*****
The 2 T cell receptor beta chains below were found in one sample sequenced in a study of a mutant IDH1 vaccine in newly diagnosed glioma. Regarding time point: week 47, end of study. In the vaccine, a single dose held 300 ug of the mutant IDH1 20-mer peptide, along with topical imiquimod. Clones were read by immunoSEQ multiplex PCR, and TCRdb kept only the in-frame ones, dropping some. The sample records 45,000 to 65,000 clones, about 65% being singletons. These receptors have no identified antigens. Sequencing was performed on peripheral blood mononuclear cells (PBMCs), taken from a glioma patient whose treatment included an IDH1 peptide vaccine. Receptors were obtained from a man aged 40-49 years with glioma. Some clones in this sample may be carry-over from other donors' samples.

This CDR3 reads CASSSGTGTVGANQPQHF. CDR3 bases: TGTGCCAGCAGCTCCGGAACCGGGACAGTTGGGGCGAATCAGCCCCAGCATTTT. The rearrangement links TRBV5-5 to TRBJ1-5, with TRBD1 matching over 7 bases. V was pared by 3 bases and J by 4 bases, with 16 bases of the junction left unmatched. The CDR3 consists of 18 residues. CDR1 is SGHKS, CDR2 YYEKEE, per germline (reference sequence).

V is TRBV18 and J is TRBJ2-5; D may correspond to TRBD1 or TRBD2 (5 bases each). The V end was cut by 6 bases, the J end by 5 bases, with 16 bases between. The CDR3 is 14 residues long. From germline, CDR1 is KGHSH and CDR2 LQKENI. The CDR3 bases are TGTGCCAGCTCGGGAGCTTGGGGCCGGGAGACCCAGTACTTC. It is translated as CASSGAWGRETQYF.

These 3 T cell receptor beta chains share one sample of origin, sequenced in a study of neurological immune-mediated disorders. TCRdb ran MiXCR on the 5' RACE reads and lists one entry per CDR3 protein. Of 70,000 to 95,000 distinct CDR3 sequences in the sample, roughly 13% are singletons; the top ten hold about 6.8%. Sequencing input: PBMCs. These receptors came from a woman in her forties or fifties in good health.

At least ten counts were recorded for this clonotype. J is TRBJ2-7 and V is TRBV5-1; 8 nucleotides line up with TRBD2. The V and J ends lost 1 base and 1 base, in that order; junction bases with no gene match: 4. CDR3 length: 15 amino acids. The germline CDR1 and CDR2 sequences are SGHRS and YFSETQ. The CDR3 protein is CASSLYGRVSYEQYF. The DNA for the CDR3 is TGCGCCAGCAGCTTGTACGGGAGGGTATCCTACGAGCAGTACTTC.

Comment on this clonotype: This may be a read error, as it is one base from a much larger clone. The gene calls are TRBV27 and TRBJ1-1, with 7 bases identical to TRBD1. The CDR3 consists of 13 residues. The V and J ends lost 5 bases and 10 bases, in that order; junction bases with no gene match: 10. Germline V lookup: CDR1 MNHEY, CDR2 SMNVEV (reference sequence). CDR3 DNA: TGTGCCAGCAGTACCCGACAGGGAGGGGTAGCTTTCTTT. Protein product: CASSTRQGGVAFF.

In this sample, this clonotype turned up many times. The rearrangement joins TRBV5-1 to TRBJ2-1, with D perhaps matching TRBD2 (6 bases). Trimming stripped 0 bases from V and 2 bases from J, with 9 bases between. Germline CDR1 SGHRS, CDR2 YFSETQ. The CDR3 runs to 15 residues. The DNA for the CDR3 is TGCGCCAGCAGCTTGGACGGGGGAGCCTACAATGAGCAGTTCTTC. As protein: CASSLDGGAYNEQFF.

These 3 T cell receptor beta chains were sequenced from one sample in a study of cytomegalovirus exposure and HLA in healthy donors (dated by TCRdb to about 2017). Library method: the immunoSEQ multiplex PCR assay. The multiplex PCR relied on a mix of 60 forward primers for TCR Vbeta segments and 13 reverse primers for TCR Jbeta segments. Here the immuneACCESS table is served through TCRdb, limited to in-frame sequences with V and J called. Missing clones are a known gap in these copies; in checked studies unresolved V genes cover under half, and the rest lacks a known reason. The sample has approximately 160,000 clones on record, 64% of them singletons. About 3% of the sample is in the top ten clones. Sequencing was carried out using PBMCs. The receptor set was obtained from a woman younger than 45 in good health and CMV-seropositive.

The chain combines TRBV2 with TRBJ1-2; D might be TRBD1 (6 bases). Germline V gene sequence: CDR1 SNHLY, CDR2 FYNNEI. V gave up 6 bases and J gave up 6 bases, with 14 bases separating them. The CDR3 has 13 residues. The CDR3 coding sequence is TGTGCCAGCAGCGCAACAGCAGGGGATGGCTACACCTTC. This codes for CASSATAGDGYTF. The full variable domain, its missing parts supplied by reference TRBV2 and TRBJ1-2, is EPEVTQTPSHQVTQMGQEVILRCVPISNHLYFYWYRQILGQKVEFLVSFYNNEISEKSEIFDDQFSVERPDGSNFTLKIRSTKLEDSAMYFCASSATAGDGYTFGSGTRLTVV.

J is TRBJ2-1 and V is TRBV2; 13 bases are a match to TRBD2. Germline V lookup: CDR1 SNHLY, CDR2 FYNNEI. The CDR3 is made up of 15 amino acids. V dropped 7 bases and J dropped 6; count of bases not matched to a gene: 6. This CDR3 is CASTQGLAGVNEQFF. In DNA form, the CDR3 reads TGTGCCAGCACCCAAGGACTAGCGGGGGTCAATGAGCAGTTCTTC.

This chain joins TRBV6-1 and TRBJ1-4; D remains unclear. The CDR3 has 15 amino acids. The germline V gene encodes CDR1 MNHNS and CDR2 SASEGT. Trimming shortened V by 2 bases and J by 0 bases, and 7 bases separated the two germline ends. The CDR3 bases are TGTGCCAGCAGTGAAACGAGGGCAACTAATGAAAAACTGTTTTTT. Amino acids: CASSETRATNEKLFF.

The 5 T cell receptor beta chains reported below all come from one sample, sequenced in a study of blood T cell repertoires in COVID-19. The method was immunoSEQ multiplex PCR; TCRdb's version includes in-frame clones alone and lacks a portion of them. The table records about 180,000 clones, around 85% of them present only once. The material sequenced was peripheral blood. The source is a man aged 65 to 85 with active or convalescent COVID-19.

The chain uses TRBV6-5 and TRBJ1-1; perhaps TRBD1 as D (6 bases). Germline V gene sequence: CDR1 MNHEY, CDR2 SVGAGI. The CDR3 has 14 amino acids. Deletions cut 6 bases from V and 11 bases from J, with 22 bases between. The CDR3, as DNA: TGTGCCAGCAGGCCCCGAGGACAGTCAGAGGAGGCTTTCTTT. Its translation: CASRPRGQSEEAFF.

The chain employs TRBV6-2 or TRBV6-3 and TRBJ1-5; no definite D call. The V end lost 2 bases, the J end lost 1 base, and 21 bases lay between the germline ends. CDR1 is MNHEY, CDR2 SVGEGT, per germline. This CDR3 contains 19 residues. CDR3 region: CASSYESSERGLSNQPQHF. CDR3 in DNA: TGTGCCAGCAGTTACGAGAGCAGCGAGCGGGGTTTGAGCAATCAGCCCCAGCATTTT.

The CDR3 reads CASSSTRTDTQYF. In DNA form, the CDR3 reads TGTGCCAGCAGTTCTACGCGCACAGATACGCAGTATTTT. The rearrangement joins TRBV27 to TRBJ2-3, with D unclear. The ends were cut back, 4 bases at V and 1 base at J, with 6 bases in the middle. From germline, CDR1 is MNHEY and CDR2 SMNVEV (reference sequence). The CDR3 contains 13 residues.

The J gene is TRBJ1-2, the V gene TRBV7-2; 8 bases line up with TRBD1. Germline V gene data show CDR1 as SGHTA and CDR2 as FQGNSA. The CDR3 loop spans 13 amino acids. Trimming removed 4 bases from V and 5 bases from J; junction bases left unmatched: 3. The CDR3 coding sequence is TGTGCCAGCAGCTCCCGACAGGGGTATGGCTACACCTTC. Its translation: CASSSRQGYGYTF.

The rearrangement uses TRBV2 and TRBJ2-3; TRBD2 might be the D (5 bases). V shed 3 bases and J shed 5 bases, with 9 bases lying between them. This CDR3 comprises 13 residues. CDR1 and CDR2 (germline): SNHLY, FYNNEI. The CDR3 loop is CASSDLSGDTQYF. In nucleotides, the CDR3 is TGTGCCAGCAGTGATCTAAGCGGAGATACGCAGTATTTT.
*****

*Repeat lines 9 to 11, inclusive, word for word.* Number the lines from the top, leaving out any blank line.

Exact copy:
The chain combines TRBV2 with TRBJ1-2; D might be TRBD1 (6 bases). Germline V gene sequence: CDR1 SNHLY, CDR2 FYNNEI. V gave up 6 bases and J gave up 6 bases, with 14 bases separating them. The CDR3 has 13 residues. The CDR3 coding sequence is TGTGCCAGCAGCGCAACAGCAGGGGATGGCTACACCTTC. This codes for CASSATAGDGYTF. The full variable domain, its missing parts supplied by reference TRBV2 and TRBJ1-2, is EPEVTQTPSHQVTQMGQEVILRCVPISNHLYFYWYRQILGQKVEFLVSFYNNEISEKSEIFDDQFSVERPDGSNFTLKIRSTKLEDSAMYFCASSATAGDGYTFGSGTRLTVV.

J is TRBJ2-1 and V is TRBV2; 13 bases are a match to TRBD2. Germline V lookup: CDR1 SNHLY, CDR2 FYNNEI. The CDR3 is made up of 15 amino acids. V dropped 7 bases and J dropped 6; count of bases not matched to a gene: 6. This CDR3 is CASTQGLAGVNEQFF. In DNA form, the CDR3 reads TGTGCCAGCACCCAAGGACTAGCGGGGGTCAATGAGCAGTTCTTC.

This chain joins TRBV6-1 and TRBJ1-4; D remains unclear. The CDR3 has 15 amino acids. The germline V gene encodes CDR1 MNHNS and CDR2 SASEGT. Trimming shortened V by 2 bases and J by 0 bases, and 7 bases separated the two germline ends. The CDR3 bases are TGTGCCAGCAGTGAAACGAGGGCAACTAATGAAAAACTGTTTTTT. Amino acids: CASSETRATNEKLFF.